Florid Rash Caused by Vitamin B12 Injections Administered by Nurse in Beauty Salon?

Posted on the 30 October 2012 at 13:30

This is a case report highlighting an unusual presentation of a woman suffering from acne like symptoms potentially associated with high levels of Vitamin B12.

The patient, a 38 year old woman, visited MediZen (a cosmetic clinic based in Sutton Coldfield, Birmingham) to be screened for a clinical trial on the use of Lustre Blue Light therapy for the treatment of active acne.

The woman presented with a florid, red, spotty and pustular rash over her face, neck and shoulders.

Upon taking a history, the woman, who had not suffered from acne before, had recently received 3 weekly injections of vitamin B12, administered privately by a nurse in a local beauty salon without any screening for vitamin B12 deficiency. She developed the rash soon after and has also suffered from mild scarring. Improvement was noted within one month after prescription of topical ZO Retamax (as indicated in the before and after photographs below).



The appearance of a pustular/papular rash associated with high levels of Vitamin B12 is well described in the medical literature even though the exact mechanism appears to be unknown.

Vitamin B12 is a water-soluble vitamin that must be ingested daily and absorbed effectively by the digestive tract in order to maintain optimal health. Most people get enough vitamin B12 by eating a variety of foods. Those that naturally contain vitamin B12 include lean red meats, poultry, fish, brewer’s yeast, and dairy products, such as milk, cheese, and yoghurt. Vitamin B12 is also added to some breakfast cereals, breads, and other fortified food products.

Vitamin B12 deficiency is most common in people who have a disease or condition in which the body is unable to absorb vitamin B12 from ingested foods. Less commonly, vitamin B12 deficiency results from an inadequate intake of foods that contain vitamin B12. Symptoms associated with vitamin B12 deficiency include fatigue and lack of energy (due to anaemia), and depression, psychosis and even dementia.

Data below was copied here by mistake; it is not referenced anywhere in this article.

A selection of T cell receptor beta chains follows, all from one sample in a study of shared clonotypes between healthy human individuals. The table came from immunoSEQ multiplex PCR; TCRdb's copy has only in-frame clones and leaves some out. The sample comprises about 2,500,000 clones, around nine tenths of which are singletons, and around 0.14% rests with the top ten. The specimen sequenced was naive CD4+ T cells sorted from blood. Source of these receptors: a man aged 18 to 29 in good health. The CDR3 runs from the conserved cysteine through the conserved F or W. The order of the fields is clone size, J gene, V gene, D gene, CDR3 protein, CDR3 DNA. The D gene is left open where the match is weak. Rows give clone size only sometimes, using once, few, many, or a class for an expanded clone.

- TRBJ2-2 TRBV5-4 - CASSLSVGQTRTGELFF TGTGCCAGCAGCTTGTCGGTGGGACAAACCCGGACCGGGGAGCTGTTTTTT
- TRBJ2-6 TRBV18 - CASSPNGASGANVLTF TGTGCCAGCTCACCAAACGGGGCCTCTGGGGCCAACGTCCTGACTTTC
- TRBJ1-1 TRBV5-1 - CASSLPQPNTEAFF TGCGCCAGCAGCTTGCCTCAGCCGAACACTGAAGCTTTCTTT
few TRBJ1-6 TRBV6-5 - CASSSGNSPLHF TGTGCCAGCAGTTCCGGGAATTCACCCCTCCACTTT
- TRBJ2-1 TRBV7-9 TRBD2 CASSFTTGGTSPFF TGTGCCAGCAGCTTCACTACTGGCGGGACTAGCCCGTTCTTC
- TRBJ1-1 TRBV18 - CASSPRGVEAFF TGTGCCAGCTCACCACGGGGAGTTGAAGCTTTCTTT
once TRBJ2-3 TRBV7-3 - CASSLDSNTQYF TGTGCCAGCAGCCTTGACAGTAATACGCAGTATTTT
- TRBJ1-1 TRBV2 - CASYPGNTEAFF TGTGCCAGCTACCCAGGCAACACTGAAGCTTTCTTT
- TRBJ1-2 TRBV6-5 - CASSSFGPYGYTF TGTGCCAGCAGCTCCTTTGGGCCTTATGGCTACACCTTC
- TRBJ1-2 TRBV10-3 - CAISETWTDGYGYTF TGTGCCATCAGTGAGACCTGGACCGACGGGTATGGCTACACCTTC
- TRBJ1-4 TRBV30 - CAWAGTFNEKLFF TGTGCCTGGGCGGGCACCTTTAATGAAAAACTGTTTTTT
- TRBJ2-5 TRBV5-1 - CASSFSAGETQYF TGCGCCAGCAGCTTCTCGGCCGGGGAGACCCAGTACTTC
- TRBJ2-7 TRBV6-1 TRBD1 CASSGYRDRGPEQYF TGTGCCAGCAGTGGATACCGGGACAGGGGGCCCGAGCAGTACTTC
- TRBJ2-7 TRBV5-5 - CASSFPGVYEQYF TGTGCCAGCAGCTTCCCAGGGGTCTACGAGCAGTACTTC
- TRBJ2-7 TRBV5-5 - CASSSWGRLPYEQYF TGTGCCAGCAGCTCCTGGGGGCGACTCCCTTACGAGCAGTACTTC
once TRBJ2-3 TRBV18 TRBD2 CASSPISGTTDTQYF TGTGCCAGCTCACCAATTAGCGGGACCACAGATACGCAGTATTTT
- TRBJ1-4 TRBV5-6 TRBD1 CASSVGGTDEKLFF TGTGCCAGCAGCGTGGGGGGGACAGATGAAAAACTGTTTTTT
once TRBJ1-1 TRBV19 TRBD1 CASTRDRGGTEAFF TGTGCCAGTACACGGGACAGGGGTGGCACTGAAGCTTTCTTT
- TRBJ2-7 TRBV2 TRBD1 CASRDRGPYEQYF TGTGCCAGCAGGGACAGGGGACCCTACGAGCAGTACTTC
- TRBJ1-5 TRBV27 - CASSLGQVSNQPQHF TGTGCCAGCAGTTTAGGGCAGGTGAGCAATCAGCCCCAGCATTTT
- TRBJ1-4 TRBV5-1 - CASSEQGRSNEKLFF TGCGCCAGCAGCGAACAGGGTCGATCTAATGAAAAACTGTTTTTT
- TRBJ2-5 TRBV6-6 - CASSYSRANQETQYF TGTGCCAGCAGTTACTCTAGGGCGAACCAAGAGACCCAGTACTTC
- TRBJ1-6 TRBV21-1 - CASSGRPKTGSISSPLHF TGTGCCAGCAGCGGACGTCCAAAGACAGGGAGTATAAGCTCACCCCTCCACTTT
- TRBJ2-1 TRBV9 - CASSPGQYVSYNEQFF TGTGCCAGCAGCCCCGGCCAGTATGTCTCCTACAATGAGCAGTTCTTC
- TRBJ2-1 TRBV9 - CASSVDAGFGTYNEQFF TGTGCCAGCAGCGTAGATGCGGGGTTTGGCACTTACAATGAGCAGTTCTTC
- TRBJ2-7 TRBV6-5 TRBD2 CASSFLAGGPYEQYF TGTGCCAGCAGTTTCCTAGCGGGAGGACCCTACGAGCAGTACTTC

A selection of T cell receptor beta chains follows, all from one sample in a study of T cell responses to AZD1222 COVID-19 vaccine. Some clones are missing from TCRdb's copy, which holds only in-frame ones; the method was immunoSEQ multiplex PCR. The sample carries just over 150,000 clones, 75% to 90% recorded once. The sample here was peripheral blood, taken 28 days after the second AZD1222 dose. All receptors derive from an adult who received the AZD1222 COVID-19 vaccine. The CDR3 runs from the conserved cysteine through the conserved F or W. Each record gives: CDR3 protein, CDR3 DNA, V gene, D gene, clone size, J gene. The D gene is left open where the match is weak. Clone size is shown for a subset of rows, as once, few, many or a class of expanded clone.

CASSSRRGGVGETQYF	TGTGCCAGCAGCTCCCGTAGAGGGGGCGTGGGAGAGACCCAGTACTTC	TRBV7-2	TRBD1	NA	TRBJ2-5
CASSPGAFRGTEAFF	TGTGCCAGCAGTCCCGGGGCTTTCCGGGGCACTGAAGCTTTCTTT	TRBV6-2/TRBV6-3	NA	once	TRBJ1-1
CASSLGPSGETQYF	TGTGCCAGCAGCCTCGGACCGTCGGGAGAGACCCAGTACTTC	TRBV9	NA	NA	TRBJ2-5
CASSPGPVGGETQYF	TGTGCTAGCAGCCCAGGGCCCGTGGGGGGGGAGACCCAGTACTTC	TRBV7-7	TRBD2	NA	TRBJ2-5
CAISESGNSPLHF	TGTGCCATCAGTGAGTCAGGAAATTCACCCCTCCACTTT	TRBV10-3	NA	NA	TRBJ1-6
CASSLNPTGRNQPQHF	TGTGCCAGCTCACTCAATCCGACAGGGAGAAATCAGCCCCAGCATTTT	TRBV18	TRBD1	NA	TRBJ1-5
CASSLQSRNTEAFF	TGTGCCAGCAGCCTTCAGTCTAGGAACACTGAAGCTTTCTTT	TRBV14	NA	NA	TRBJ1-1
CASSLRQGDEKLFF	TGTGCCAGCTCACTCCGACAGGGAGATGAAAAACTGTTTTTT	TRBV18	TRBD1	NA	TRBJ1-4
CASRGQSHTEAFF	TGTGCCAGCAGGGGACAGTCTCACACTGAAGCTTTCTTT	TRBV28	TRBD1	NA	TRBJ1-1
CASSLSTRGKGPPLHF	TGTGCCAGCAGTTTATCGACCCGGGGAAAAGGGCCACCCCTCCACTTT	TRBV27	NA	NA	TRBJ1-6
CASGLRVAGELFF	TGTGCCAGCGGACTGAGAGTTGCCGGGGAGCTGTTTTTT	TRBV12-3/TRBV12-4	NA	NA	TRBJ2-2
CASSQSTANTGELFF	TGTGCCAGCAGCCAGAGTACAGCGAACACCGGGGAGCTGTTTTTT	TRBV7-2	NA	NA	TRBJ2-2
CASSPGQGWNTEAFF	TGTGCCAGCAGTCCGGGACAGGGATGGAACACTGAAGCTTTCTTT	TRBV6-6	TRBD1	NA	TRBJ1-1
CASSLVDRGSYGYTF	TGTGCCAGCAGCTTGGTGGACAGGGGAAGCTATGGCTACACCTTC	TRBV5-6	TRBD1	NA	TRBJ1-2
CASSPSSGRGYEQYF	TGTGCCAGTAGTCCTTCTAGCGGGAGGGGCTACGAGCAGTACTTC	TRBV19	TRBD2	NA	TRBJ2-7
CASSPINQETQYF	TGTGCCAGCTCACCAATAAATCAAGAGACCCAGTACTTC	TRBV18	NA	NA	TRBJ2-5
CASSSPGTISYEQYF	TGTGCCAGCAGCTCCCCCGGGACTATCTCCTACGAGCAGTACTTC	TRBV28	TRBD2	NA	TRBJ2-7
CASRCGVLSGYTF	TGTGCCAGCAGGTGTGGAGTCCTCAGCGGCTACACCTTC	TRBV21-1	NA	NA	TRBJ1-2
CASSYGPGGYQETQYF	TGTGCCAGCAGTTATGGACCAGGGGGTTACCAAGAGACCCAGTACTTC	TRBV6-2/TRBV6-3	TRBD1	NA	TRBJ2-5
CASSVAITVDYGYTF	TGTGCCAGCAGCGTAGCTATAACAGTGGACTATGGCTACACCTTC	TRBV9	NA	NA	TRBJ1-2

Injections of Hydroxocobalamin 1mg/ampoule, which is a prescription only medicine, are used to treat people with symptoms associated with vitamin B 12 deficiency after they have been diagnosed via a blood test.

In recent months the use of vitamin B12 injections have been featured in the popular press:
 “The 60p injection that can boost your flagging energy

How to get a bikini body like Lea Michele: The Glee star's weightloss secrets revealed”; where Madonna, Katy Perry and Justin Timberlake have also admitted regularly having the vitamin boost and where injections are said to aid weightloss because they increase energy levels and boost the metabolism.

Also a bizarre video was posted online and featured in the daily mail where the Australian “supermodel” Mandy Kerr is seen administering  a vitamin B12 injection to a celebrity photographer.

A quick search on the internet revealed clinics offering private treatments for people who have not necessarily been diagnosed as being vitamin B12 deficient:
$30 for Five Week Wellness Package with Vitamin B6 and B12 Injections at Fit Medical Weight Loss ($150 Value)” and a London based clinic offering “Vita Boost injection injections of vitamins B12 in to the body, helping keep energy levels up as well as general well being. General tiredness, irritability, sleeplessness, anxiety are just a few of the symptoms of today’s Modern Living. A course of 6 injections is required and each injection needs to be administered every 2 – 4 weeks”.

Although there is little evidence to show that people with normal levels of vitamin B12 (also known as Cobalamin) will receive health benefits (either through increased energy or weight loss) associated with injections of Hydroxocobalamin, it is clear that the popular press and private clinics private clinics promoting treatments is resulting in more people receiving these injections. As a result, GP’s and private cosmetic clinics may see more patients presenting with distressing acne like side effects that can be associated with this potential new fad. 

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Blog Comment(s) [1]

Good article and an interesting take on her skin condition. NICE recommends B12 injections only once every three months (after an initial boost of one jab a day for a week, then weekly for four weeks, then monthly for three months).

Dr Patrick J. Treacy | https://www.ailesburylite.ie/